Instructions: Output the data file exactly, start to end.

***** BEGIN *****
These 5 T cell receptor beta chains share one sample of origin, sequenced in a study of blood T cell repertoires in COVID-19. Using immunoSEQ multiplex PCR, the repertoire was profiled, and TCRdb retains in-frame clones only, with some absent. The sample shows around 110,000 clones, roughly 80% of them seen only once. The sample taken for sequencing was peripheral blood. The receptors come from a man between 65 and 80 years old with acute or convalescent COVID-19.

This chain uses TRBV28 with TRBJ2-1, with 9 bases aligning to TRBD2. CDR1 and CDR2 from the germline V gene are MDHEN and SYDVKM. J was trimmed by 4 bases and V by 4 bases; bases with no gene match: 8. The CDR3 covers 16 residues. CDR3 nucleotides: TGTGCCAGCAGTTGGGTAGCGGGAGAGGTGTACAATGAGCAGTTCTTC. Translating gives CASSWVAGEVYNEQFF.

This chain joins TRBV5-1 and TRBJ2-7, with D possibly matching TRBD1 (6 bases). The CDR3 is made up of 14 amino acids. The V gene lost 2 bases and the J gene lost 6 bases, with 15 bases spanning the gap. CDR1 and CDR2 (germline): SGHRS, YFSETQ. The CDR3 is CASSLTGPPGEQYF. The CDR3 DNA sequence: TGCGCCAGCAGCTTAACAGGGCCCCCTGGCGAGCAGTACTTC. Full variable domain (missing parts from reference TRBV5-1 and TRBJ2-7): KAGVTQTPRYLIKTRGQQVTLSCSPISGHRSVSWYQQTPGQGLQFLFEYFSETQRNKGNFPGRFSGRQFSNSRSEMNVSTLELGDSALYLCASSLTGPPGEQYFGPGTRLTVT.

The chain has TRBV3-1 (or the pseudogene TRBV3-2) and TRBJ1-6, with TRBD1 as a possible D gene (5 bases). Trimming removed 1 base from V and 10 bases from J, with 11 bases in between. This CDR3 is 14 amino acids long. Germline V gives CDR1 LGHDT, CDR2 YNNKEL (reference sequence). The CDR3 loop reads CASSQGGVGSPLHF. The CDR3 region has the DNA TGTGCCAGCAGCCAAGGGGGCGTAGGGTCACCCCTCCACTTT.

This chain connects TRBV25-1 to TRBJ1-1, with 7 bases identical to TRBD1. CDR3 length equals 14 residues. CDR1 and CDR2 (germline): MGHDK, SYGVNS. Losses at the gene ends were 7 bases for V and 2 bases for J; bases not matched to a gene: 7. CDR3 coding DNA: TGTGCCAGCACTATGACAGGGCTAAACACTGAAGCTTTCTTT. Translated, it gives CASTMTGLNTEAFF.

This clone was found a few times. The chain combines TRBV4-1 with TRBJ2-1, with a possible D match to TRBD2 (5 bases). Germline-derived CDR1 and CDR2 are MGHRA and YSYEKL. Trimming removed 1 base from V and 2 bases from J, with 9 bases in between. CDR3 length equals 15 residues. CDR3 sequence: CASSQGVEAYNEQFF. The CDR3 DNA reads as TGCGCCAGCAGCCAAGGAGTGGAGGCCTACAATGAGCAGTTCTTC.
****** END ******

These 5 T cell receptor beta chains share one sample of origin, sequenced in a study of blood T cell repertoires in COVID-19. Using immunoSEQ multiplex PCR, the repertoire was profiled, and TCRdb retains in-frame clones only, with some absent. The sample shows around 110,000 clones, roughly 80% of them seen only once. The sample taken for sequencing was peripheral blood. The receptors come from a man between 65 and 80 years old with acute or convalescent COVID-19.

This chain uses TRBV28 with TRBJ2-1, with 9 bases aligning to TRBD2. CDR1 and CDR2 from the germline V gene are MDHEN and SYDVKM. J was trimmed by 4 bases and V by 4 bases; bases with no gene match: 8. The CDR3 covers 16 residues. CDR3 nucleotides: TGTGCCAGCAGTTGGGTAGCGGGAGAGGTGTACAATGAGCAGTTCTTC. Translating gives CASSWVAGEVYNEQFF.

This chain joins TRBV5-1 and TRBJ2-7, with D possibly matching TRBD1 (6 bases). The CDR3 is made up of 14 amino acids. The V gene lost 2 bases and the J gene lost 6 bases, with 15 bases spanning the gap. CDR1 and CDR2 (germline): SGHRS, YFSETQ. The CDR3 is CASSLTGPPGEQYF. The CDR3 DNA sequence: TGCGCCAGCAGCTTAACAGGGCCCCCTGGCGAGCAGTACTTC. Full variable domain (missing parts from reference TRBV5-1 and TRBJ2-7): KAGVTQTPRYLIKTRGQQVTLSCSPISGHRSVSWYQQTPGQGLQFLFEYFSETQRNKGNFPGRFSGRQFSNSRSEMNVSTLELGDSALYLCASSLTGPPGEQYFGPGTRLTVT.

The chain has TRBV3-1 (or the pseudogene TRBV3-2) and TRBJ1-6, with TRBD1 as a possible D gene (5 bases). Trimming removed 1 base from V and 10 bases from J, with 11 bases in between. This CDR3 is 14 amino acids long. Germline V gives CDR1 LGHDT, CDR2 YNNKEL (reference sequence). The CDR3 loop reads CASSQGGVGSPLHF. The CDR3 region has the DNA TGTGCCAGCAGCCAAGGGGGCGTAGGGTCACCCCTCCACTTT.

This chain connects TRBV25-1 to TRBJ1-1, with 7 bases identical to TRBD1. CDR3 length equals 14 residues. CDR1 and CDR2 (germline): MGHDK, SYGVNS. Losses at the gene ends were 7 bases for V and 2 bases for J; bases not matched to a gene: 7. CDR3 coding DNA: TGTGCCAGCACTATGACAGGGCTAAACACTGAAGCTTTCTTT. Translated, it gives CASTMTGLNTEAFF.

This clone was found a few times. The chain combines TRBV4-1 with TRBJ2-1, with a possible D match to TRBD2 (5 bases). Germline-derived CDR1 and CDR2 are MGHRA and YSYEKL. Trimming removed 1 base from V and 2 bases from J, with 9 bases in between. CDR3 length equals 15 residues. CDR3 sequence: CASSQGVEAYNEQFF. The CDR3 DNA reads as TGCGCCAGCAGCCAAGGAGTGGAGGCCTACAATGAGCAGTTCTTC.